While still in the band, and then after his departure from DT in 2010, Mike Portnoy has been the busiest of all the DT members. So much so, that while researching to do this review of Dream Theater’s Official Bootleg: The Number of the Beast, I was blown away with how many projects Portnoy has been a part of that I truly love. Simply said, Mike Portnoy comes off as the biggest music fan in the music business. On top of his resume of original music, his obsessively accurate tribute projects can only be pulled off by someone who is an authentic “music geek super fan”. Sound familiar, LeBrain? So yes, this review has morphed itself into a bit of a Mike Portnoy love fest. Check out this list of his accomplishments outside of Dream Theater.

LIQUID TENSION EXPERIMENT – The two studio albums with John Petrucci, Jordan Rudess and Tony Levin are fantastic albums. Their self-titled CD is one of my favorite progressive rock albums. With three subsequent live albums with that lineup and two albums with a name change to Liquid Trio Experiment, that makes seven albums with the great Tony Levin alone.

TRANSATLANTIC – Four studio albums and four live albums with this Prog super group along with Roine Stolt (The Flower Kings), Neal Morse(Spock’s Beard, Flying Colors) and the bassist from one of my favorite bands…Marillion…Pete Trewavas.

AVENGED SEVENFOLD – After the death of their drummer, Jimmy “The Rev” Sullivan, during the writing of a new album, Mike Portnoy stepped in and played drums on their 2010 CD titled Nightmare. He also joined them for a few shows over in Iran and Kuwait for American troops overseas.

ADRENALINE MOB – Two albums with this band consisting of members from Symphony X and Fozzy. I honestly do not think I have heard it so can’t say much really.

FLYING COLORS – One studio album and one live album playing with my favorite musician of all time… Steve Morse. Consisting of Neal Morse again and others, including the incredible Steve Morse Band bassist Dave LaRue. Maybe you should just read LeBrain’s review of this band right “here”.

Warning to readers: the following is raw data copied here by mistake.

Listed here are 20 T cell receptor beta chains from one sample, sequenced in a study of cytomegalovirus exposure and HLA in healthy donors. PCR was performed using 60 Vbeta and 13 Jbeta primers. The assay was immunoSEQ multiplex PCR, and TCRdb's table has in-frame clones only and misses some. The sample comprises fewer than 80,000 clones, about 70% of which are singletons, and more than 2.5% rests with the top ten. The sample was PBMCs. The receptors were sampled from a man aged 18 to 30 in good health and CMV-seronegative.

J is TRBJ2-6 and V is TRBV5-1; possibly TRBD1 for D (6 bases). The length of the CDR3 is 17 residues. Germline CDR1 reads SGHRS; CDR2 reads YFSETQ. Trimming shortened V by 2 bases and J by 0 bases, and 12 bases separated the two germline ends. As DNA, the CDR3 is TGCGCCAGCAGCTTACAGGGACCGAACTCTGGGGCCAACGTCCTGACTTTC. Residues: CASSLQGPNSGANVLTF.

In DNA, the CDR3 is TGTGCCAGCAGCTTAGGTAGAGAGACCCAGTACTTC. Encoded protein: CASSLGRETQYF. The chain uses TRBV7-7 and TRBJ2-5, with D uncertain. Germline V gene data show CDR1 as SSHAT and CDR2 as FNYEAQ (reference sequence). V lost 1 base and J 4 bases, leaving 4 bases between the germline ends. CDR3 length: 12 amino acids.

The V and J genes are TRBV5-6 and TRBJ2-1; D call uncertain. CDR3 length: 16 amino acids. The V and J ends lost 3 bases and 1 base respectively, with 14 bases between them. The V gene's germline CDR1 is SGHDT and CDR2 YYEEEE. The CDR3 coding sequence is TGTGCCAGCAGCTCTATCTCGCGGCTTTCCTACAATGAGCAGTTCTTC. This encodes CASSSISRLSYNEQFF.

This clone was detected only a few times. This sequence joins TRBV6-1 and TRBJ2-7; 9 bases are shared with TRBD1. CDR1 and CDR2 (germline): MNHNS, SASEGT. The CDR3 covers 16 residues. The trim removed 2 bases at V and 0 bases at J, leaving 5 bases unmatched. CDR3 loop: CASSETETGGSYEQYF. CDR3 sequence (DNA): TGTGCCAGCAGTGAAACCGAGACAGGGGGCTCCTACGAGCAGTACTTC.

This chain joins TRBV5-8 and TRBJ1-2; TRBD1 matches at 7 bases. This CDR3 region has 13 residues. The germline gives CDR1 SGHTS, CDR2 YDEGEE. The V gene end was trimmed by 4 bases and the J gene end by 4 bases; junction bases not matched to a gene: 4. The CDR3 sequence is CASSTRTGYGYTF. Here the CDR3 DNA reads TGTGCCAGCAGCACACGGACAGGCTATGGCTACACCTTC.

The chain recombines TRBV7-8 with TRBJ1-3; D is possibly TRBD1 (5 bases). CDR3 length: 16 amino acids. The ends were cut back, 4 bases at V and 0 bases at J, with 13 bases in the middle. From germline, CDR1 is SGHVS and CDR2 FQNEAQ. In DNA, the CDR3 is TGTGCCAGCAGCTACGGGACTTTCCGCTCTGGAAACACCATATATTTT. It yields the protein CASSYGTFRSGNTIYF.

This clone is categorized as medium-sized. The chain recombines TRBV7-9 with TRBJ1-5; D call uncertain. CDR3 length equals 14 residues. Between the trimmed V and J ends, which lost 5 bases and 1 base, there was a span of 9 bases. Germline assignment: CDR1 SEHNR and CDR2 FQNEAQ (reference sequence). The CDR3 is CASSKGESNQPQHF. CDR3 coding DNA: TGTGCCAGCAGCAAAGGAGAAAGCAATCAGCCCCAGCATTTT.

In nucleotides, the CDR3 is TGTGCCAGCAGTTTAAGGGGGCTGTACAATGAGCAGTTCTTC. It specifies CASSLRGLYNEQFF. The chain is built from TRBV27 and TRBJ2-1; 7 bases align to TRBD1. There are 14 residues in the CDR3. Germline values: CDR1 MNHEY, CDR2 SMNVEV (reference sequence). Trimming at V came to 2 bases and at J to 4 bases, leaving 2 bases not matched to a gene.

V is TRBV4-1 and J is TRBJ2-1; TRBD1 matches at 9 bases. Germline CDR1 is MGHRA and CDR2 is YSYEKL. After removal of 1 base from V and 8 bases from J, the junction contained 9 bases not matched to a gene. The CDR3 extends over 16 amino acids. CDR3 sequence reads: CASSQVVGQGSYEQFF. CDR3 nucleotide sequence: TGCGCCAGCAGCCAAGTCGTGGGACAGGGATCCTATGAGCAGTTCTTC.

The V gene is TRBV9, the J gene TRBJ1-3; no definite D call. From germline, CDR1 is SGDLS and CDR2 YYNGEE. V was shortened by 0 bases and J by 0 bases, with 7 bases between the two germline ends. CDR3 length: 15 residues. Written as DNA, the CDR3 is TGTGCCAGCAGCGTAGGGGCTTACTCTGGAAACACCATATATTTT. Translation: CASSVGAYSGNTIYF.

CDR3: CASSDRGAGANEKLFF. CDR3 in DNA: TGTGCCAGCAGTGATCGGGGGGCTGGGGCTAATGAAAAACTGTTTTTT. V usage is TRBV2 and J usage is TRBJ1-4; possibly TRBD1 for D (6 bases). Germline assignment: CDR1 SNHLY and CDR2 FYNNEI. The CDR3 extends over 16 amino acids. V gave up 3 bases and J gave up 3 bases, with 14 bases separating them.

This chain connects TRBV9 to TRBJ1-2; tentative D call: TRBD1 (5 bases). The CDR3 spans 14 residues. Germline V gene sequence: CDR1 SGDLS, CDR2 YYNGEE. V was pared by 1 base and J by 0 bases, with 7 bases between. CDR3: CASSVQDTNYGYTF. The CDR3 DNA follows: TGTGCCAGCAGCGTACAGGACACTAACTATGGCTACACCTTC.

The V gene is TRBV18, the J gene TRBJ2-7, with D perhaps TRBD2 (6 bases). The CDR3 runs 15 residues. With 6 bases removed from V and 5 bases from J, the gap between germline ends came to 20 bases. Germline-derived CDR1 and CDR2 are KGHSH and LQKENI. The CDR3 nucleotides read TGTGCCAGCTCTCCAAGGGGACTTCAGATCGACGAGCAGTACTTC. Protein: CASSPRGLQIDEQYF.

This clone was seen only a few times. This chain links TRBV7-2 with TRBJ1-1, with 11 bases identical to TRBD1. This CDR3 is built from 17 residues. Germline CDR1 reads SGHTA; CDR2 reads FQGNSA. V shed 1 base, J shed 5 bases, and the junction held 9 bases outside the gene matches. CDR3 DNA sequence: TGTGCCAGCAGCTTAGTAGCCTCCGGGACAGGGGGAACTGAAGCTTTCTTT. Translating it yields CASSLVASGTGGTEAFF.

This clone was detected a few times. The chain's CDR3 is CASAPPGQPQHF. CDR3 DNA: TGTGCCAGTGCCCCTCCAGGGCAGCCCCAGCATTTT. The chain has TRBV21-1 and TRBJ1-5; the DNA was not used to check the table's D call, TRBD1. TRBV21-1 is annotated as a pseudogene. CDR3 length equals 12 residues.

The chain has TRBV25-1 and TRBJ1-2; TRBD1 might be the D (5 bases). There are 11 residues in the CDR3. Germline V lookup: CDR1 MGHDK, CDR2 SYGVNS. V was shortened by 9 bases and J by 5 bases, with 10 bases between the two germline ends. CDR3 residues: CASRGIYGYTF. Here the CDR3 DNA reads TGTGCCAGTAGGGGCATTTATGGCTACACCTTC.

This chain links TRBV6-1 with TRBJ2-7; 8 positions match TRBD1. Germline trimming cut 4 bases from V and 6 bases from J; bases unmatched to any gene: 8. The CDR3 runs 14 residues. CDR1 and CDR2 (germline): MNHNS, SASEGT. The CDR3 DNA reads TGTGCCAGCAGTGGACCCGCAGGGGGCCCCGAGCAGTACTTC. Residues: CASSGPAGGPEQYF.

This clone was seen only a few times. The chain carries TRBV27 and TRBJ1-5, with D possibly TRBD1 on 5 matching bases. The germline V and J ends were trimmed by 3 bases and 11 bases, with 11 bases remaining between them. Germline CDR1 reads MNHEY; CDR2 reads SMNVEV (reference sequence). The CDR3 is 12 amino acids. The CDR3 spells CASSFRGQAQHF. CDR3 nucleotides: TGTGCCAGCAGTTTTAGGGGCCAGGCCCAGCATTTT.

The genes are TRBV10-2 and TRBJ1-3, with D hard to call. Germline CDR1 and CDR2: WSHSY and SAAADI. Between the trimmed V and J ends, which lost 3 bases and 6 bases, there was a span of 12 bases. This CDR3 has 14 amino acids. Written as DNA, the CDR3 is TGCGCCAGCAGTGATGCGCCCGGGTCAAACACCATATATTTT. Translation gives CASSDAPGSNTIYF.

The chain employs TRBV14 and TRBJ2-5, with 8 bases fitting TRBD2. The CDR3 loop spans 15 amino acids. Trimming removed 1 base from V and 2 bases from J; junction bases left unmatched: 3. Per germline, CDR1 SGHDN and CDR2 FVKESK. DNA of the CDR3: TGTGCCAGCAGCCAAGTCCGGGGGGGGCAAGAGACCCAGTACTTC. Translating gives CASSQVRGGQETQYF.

WINERY DOGS – With a more straight ahead rock and roll approach, the Winery Dogs is his current gig with bassist Billy Sheehan and guitarist Richie Kotzen.  [Check out Jon Wilmenius’ excellent review hereLeBrain]

And that’s just the original music he has been a part of. He has gone to great lengths to put together live shows recreating the concerts of, and playing the music of, his favorite drummers. He has arranged one for Led Zeppelin called Hammer of the Gods. He has also done one for Rush called Cygnus & the Sea Monsters. I actually learned about these while researching the review that I haven’t even got around to yet (yes this has become a much larger project than initially thought), so I am curious to search these out. You should be as well. The one I can comment on is his Beatles tribute called Yellow Matter Custard, named from a lyric within the song “I Am the Walrus”.

Consisting of Matt Bissonette, Paul Gilbert and Neal Morse and himself, this unit recreates what it would have been like to see The Beatles live. A lot of the songs were never played by the Beatles live. I listened to this with a good friend of mine who himself is a great musician and huge Beatles fan. Listening to it brought the Beatles super-fan out of him, most especially loving the somewhat obscure tracks performed live by the band. I highly recommend checking this out if you are a Beatles fan. So that pretty much means everyone.